The Asian Tsunami of December 2004 inspired dozens of cartoons in newspapers and websites all over the world. To me, this was one of the most heart rending Tsunami cartoons.
Without a single word, it said so much about the humanitarian sector’s conduct and priorities. It showed how Asia’s massive disaster drained much needed support from other unfolding emergencies in the world.
This week in Geneva – arguably the humanitarian capital of the world – a leading Swiss journalist once again raised the crucial issue: how best can humanitarian agencies respond to multiple crises without everyone ending up in a needless frenzy?
Edward Girardet, who specialises in in media, humanitarian aid and conflict issues, was speaking at a media workshop on tracking climate change that his non-profit organisation, Media21, organised this week in conjunction with the Global Platform on Disaster Risk Reduction in Geneva (5 – 7 June 2007).
The platform, organised by the UN International Strategy for Disaster Reduction (UN-ISDR), brought together several hundred disaster managers, researchers and activists for three days of discussion and debate on key issues and challenges they face.
Ed was outspoken in his critique of the humanitarian sector (which, someone suggested during the week, is the largest unregulated industry in the world).
“Much of the emergency response to the Indian Ocean tsunami in late 2004 was not required, but hundreds of organizations still insisted on being seen, often at the cost of rechanneling humanitarian resources from vital operations elsewhere in the world, bringing some to virtual collapse, notably in Africa.”
Writing an op ed piece in the Christian Science Monitor this week, Ed has expanded on his views. He says:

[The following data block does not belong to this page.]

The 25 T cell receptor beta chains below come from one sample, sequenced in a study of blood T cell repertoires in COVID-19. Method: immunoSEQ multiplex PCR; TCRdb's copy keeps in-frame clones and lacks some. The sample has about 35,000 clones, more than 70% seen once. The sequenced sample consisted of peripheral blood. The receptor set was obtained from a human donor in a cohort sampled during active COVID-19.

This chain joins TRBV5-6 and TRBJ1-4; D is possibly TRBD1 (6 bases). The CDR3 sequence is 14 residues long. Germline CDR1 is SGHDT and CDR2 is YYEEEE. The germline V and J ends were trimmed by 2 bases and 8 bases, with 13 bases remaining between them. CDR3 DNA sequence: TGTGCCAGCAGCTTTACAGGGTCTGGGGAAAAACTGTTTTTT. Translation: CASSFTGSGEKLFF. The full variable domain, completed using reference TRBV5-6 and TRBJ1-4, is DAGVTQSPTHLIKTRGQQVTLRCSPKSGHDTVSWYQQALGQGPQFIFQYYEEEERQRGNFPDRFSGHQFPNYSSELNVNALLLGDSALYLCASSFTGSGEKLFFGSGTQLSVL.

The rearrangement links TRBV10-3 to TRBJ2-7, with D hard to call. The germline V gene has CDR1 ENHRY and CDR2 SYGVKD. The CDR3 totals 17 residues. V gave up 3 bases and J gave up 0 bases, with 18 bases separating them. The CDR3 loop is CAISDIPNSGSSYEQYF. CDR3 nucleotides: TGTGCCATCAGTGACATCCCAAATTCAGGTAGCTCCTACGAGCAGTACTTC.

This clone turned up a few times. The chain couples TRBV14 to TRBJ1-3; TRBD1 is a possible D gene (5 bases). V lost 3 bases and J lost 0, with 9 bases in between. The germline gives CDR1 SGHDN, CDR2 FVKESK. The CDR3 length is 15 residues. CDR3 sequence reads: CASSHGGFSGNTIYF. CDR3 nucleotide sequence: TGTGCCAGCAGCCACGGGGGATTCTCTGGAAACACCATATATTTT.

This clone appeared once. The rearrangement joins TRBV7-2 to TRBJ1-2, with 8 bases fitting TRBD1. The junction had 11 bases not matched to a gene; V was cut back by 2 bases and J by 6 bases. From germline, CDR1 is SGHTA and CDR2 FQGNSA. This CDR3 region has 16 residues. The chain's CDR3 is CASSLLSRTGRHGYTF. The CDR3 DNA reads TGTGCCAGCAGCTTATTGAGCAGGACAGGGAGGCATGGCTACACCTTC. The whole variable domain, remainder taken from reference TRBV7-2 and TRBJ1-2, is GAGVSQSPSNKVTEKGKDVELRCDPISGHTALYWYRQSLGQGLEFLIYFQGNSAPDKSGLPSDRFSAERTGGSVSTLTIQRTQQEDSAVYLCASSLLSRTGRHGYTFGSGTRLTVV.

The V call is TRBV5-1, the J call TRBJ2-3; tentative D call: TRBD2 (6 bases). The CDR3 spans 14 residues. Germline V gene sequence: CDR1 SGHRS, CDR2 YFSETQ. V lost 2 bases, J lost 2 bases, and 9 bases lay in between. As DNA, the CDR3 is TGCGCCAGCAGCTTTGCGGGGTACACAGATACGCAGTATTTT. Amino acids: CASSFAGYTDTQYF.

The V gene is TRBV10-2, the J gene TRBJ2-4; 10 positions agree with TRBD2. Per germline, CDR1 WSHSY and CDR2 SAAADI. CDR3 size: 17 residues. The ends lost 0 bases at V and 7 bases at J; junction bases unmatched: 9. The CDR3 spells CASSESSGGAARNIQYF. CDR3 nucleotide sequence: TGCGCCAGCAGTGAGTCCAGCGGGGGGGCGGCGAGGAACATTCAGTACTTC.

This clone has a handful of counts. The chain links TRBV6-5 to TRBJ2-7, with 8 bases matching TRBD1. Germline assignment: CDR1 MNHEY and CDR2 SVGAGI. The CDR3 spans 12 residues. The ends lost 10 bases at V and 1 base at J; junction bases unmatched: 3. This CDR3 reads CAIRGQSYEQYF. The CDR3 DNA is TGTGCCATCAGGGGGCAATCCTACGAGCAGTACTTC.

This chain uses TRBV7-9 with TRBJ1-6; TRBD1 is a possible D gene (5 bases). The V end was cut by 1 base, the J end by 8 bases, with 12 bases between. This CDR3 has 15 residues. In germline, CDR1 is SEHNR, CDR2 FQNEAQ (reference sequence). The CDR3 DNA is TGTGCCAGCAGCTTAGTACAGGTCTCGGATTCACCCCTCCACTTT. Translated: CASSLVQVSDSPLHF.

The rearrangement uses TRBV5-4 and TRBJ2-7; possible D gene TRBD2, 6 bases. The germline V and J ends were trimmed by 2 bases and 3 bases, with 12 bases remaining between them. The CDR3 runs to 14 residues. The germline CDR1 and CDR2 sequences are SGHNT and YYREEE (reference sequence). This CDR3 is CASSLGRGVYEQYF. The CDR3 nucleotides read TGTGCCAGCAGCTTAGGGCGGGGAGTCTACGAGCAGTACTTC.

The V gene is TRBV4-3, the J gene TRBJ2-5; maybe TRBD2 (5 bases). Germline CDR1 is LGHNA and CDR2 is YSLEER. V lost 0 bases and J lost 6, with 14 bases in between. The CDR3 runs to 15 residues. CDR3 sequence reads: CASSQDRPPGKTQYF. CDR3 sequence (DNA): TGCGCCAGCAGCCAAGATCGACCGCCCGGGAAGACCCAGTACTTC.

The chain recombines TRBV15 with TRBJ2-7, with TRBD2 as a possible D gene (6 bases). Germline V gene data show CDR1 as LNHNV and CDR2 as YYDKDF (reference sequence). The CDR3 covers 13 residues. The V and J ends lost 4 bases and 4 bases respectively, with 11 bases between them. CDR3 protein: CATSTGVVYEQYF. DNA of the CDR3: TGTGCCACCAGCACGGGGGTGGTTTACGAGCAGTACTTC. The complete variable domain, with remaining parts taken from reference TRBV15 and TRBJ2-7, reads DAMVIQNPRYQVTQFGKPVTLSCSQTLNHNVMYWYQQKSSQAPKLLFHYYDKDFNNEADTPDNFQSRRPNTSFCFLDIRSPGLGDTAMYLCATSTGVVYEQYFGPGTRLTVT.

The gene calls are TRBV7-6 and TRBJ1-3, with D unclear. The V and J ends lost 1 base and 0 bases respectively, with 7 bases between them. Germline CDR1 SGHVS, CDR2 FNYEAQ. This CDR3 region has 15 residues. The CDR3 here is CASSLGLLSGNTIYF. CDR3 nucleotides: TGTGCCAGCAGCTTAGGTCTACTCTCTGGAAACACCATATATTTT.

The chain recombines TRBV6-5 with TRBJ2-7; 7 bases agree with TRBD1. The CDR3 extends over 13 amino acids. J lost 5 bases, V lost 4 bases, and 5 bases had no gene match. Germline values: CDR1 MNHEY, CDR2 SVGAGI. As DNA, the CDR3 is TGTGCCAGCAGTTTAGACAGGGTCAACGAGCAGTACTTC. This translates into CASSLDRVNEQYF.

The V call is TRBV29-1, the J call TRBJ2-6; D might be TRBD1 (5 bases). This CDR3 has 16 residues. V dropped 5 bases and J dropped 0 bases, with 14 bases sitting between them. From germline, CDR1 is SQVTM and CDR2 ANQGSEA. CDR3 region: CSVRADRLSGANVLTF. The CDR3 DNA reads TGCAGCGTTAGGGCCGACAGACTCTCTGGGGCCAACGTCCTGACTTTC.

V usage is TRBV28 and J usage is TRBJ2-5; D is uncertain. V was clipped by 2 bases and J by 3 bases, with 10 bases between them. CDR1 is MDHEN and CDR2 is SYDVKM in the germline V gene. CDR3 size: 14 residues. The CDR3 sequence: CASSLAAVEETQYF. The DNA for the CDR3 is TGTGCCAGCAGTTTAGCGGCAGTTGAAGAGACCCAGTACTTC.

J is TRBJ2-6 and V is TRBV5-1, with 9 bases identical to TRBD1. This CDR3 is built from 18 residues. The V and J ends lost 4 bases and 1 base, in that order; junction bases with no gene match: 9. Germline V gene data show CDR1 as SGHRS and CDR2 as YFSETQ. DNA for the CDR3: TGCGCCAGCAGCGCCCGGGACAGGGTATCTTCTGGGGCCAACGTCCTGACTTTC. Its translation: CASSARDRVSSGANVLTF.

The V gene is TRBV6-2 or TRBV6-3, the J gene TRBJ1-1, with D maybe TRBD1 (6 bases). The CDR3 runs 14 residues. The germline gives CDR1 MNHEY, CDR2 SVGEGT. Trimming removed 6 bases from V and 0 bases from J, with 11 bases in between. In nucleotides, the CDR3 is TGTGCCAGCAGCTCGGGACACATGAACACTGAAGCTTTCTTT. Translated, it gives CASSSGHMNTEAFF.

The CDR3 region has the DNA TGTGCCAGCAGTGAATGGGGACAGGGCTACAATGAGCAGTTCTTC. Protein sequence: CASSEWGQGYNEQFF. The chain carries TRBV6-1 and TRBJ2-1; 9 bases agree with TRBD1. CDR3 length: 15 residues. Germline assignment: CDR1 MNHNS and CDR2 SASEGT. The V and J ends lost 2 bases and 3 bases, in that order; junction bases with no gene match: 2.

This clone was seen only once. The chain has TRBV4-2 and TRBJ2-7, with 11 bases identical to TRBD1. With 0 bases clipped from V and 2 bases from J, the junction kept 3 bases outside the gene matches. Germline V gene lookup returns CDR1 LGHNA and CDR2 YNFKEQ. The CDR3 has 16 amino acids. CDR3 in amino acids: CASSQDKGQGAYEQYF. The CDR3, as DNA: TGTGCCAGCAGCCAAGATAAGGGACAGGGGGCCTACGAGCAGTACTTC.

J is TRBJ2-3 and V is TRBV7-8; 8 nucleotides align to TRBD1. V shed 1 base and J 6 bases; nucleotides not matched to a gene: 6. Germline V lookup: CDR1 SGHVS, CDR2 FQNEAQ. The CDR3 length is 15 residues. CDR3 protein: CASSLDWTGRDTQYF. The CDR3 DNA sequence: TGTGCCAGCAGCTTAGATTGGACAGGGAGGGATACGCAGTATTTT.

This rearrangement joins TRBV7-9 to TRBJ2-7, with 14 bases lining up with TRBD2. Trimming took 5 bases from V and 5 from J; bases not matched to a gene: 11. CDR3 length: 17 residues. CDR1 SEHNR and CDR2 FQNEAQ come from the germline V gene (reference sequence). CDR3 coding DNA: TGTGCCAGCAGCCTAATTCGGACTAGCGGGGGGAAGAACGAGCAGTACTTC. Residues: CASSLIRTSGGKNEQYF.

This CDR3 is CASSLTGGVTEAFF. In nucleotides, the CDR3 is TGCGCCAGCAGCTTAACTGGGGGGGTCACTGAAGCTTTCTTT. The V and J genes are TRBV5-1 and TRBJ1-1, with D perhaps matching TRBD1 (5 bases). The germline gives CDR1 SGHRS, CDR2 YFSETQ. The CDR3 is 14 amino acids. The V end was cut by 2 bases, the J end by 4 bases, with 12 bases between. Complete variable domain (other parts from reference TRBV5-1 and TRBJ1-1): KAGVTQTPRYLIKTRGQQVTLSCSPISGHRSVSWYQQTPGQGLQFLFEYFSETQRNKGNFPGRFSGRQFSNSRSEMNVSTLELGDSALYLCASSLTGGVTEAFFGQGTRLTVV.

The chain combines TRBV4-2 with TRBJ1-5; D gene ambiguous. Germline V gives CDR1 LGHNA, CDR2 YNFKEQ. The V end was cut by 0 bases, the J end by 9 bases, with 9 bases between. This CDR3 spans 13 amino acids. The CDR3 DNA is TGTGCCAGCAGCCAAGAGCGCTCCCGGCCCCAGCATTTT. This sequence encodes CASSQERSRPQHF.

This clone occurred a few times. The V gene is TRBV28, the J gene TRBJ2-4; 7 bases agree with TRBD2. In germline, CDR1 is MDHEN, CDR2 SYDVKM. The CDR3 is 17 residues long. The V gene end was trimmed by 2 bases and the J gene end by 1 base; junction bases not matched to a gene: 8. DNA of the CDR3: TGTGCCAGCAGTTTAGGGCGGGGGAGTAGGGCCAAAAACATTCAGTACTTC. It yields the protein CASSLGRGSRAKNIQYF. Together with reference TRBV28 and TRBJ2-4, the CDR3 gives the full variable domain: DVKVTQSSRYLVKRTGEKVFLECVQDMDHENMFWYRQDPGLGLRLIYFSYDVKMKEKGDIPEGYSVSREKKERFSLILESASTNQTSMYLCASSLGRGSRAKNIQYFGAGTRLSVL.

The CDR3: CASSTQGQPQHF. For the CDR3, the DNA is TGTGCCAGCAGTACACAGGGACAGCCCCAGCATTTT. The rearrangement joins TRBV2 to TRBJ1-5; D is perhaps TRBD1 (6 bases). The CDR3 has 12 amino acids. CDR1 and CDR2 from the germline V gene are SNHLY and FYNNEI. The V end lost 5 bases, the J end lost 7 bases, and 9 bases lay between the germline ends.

“What this amounts to is a blatant abuse of public confidence. As one International Committee of the Red Cross representative admitted, if the donating public knew how often personal egos or vested interests call the shots, they might prove less forthcoming in their support.”
Here is how he ends his essay:
Humanitarianism, however, should not “belong” to any one group. What the international aid industry urgently needs is more hard-nosed and independent reporting.
Current initiatives such as IRIN, the UN’s humanitarian news service, and the World Disaster Report of the International Red Cross are excellent in many ways but widely perceived as beholden to their organizations.
Another question is whether one can expect real criticism of the international aid industry if such ventures are themselves cofunded by governments.
The best solution would be the creation of a viable media watchdog capable of reporting the real causes behind humanitarian predicaments, including how the international community responds.
Most mainstream news organizations are unlikely to cover the global aid business on a consistent basis.
On the other hand, a pooling of media, corporate, and foundation support for a specialized reporting entity could prove to be the answer. Any other approach that does not guarantee complete independence would be a waste of time and money.
Read his full op ed in Christian Science Monitor online (8 June 2007 issue).